What is Science?
Aug 26, 2009
My definition: (noun) a logical pattern in nature. Categories include:
Physics - the study of the very nature of the universe
Biology - the study of living organisms
Social - the study of the patterns of society and the people in it
Chemistry - the study of the relations matter has with itself (closely tied with physics)
Geology - the study of the process by which the earth revolves
Scientific knowledge is based off of observations on patterns of known facts. From this data, a logical hypothesis is formed where one can assume a greater truth that governs the observed patterns. An assumed truth is called a theory.
All scientists go about their understandings of their fields by utilizing the Scientific Method/Process. The first step in this process is to observe objects and/or events. In the pursuit of knowledge, one must ask why things are the way they have been observed. A hypothesis, which is an explanation for a potential truth, is formed and tested. The hypothesis is either supported or unsupported, and if not then it is dismissed as invalid. If supported, the hypothesis is valid, but never sound. In science, there is always a factor of uncertainty.
Put simply, the Scientific Method is logic. They share the same elements:
Observe - Question - Hypothesize - Test, Conclude
These were the first notes I took in school this year. It looks like an essay, which it should. Notes should be easy to real and understand, and they must also provoke one's mind as they are written.
I believe that there is a difference between memorizing and knowing. You can memorize information on the invasion of Normandy, but the only people who know the battle are those who where there. It was their battle. Similarly, we do not know what we have learned from the book because the information is part of the book's thought process. To make the knowledge truly ours, we must incorporate it into our own thought processes.
This is the point to essays, and why I think that notes should be written as if they were an essay. An essay is a literary representation of a cogitation. When you put them down, they have voice and direction. The original writing of your notes should look very much like a first draft, just bland facts. Facts, however, are not thoughts. They do not represent intelligence. You often do not think while writing down the first words, either.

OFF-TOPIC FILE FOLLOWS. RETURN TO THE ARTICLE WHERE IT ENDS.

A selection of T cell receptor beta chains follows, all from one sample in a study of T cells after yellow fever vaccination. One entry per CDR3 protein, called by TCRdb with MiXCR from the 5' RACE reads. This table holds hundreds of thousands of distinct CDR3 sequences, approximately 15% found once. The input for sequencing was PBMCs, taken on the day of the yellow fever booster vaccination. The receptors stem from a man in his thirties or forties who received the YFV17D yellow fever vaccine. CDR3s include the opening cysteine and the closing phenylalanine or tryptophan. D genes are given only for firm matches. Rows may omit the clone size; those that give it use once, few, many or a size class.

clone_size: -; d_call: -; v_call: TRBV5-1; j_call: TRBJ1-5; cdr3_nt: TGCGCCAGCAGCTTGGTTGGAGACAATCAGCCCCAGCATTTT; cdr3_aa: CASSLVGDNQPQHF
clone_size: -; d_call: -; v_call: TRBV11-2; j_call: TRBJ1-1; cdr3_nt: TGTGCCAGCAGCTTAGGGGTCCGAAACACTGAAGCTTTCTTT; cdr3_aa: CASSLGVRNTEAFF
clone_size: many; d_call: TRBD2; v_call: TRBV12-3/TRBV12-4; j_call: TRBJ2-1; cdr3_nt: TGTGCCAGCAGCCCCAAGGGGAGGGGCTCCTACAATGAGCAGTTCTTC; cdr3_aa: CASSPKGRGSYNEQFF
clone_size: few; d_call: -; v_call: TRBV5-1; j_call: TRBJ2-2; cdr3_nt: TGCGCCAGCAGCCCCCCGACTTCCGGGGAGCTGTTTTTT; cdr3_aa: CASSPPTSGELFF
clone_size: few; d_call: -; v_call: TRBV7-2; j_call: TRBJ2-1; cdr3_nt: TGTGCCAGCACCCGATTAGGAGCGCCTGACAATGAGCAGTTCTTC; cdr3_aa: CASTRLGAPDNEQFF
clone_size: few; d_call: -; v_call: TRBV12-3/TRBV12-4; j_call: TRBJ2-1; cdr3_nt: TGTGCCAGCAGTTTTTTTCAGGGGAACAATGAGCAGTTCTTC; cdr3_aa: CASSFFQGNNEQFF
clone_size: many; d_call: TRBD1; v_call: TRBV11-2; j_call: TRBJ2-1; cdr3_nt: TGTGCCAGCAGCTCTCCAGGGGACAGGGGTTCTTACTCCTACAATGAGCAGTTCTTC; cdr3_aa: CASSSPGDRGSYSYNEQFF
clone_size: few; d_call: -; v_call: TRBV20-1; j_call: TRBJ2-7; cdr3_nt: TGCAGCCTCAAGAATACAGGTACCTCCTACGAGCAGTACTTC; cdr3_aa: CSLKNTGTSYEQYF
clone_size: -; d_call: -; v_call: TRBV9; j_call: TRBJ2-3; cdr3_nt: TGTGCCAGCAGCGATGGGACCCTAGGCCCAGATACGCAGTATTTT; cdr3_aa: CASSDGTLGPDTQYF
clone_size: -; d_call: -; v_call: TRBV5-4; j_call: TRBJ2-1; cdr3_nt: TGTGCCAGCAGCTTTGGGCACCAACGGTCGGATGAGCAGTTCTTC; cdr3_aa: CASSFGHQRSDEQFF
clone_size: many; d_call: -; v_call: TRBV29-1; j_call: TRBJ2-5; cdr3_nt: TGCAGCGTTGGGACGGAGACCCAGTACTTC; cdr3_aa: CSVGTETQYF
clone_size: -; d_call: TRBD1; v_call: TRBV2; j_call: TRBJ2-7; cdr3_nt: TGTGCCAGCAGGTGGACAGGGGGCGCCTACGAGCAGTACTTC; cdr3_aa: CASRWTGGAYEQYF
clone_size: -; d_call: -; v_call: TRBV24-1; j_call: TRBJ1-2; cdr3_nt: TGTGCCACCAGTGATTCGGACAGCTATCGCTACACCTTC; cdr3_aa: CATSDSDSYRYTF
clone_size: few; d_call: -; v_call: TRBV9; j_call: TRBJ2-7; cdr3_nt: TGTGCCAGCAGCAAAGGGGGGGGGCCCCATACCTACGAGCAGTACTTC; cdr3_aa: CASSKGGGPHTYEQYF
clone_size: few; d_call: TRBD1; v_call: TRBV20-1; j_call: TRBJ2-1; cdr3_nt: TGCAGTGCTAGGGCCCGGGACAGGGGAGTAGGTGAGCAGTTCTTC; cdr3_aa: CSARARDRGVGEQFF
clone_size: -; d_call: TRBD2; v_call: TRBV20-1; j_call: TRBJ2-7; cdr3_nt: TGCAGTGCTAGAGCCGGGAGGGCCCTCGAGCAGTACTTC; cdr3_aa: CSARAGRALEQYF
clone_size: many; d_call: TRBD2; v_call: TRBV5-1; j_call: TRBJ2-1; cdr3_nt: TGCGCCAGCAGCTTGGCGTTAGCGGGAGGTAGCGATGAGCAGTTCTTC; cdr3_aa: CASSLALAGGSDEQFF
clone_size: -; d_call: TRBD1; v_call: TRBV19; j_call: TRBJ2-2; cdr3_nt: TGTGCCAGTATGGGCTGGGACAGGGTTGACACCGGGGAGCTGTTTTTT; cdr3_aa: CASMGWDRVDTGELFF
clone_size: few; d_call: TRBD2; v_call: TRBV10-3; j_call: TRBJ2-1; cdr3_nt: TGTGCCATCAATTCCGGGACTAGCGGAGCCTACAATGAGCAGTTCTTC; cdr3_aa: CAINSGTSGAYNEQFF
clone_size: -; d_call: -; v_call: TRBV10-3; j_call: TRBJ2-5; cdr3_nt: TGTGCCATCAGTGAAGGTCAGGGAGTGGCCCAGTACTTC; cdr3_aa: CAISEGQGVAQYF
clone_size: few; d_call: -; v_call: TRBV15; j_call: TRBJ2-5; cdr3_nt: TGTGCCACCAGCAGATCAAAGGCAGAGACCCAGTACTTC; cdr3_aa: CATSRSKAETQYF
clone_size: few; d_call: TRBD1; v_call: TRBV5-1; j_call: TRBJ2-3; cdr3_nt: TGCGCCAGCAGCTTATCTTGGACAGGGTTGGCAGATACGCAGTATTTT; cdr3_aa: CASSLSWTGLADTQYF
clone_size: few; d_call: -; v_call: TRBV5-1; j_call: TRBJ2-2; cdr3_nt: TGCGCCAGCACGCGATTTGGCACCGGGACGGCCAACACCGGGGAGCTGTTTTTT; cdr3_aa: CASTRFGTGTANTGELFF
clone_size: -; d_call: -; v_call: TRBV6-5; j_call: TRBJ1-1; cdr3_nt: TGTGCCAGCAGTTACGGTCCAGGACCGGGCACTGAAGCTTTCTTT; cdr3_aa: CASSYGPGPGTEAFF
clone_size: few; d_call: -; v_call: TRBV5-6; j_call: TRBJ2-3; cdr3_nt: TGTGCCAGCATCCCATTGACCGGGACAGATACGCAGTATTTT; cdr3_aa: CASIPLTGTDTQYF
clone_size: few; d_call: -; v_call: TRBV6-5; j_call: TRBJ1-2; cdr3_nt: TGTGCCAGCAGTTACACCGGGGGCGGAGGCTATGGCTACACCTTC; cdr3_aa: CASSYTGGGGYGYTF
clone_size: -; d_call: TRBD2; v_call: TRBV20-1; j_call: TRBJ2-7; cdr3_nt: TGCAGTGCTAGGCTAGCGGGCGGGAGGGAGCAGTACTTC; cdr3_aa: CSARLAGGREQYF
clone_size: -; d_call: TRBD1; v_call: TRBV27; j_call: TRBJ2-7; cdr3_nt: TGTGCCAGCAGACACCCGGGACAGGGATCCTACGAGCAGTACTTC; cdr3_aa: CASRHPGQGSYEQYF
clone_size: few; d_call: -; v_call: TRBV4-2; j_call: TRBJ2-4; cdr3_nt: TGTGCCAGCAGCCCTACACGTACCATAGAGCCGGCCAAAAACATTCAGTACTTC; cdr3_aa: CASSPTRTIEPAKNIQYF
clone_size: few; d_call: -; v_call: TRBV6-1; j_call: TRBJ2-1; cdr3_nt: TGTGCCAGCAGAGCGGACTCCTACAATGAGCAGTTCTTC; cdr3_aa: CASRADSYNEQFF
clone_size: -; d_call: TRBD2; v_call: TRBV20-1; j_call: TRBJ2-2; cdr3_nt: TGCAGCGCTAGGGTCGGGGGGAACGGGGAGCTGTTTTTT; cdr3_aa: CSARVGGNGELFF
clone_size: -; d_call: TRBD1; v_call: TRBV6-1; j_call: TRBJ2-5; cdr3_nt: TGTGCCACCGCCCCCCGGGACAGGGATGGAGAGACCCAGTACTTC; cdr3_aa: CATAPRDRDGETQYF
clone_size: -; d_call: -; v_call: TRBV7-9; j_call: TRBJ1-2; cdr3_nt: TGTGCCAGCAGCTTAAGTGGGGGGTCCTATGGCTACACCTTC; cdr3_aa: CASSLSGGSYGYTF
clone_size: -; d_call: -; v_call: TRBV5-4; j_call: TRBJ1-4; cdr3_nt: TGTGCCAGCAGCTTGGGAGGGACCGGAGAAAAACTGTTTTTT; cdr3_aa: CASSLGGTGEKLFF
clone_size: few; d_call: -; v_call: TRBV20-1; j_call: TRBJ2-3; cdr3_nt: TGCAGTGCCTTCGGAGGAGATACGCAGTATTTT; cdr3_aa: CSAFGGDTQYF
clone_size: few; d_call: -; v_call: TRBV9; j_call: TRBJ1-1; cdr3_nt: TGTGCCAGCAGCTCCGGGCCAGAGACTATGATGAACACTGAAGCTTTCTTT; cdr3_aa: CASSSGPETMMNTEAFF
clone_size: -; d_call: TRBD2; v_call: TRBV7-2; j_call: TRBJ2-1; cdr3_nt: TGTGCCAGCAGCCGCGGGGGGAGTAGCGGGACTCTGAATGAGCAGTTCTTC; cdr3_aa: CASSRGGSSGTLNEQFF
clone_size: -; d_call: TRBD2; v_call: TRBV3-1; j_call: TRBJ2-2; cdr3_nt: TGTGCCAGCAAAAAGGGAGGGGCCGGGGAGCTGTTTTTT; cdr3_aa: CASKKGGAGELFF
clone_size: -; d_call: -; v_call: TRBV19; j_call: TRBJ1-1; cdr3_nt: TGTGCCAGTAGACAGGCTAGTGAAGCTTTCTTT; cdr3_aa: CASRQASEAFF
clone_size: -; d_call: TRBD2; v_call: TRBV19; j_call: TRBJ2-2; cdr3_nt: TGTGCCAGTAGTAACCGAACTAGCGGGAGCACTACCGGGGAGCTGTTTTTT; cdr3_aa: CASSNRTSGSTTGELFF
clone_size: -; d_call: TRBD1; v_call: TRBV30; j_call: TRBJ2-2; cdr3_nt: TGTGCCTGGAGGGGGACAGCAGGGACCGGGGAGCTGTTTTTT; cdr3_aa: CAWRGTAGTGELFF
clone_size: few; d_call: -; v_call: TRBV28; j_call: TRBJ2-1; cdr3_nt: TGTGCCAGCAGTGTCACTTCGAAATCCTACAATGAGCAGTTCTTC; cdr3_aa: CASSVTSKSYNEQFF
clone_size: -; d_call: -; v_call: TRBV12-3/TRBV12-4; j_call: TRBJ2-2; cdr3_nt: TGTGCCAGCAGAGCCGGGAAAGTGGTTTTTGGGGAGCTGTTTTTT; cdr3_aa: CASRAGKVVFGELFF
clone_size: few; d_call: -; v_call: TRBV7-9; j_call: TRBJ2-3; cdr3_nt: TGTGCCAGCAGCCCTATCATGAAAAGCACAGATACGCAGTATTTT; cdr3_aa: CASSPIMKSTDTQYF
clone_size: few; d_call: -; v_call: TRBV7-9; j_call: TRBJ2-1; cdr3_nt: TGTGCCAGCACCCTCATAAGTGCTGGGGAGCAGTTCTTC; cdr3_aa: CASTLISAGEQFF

After class, we should reminisce on what we learned. We can only be taught if we are willing to teach ourselves. Once we have looked back, thought about what we have learned, and then write it down, we are doing just that. We don't think about the class experience, just the data. It's there. Don't re-experience the class, experience knowledge.
Write it all down. Make sure that your thoughts are immortalized. Our notes must not just contain facts, but logic and also your opinions (a.k.a., conclusions). From this, we might even teach ourselves something you didn't learn in class. The notes above weren't just about an in-class experience, it was also about expressing my own opinions.
Furthermore, doing this provides an good alternate source of study, which is organized according to your desires. It is especially helpful if a teacher allows students to study notes before or during a quiz.
On the long run, one can look at their notes once the school-year is over and through with, and then both think and feel for the work they did. It's a journal, not just a piece of trash that can be tossed. It contains dates and bits and pieces of you. It represents all that you achieved in the course of a year, and it represents you as much as the subject.
Don't take notes lightly. Consider them one of the three most important things for class, alongside assignments and tests. Even though one usually doesn't get any credit for them, they are just as important. All that we learn goes into their making, and they help us learn more. Write them well.
Know, don't memorize. Experience knowledge.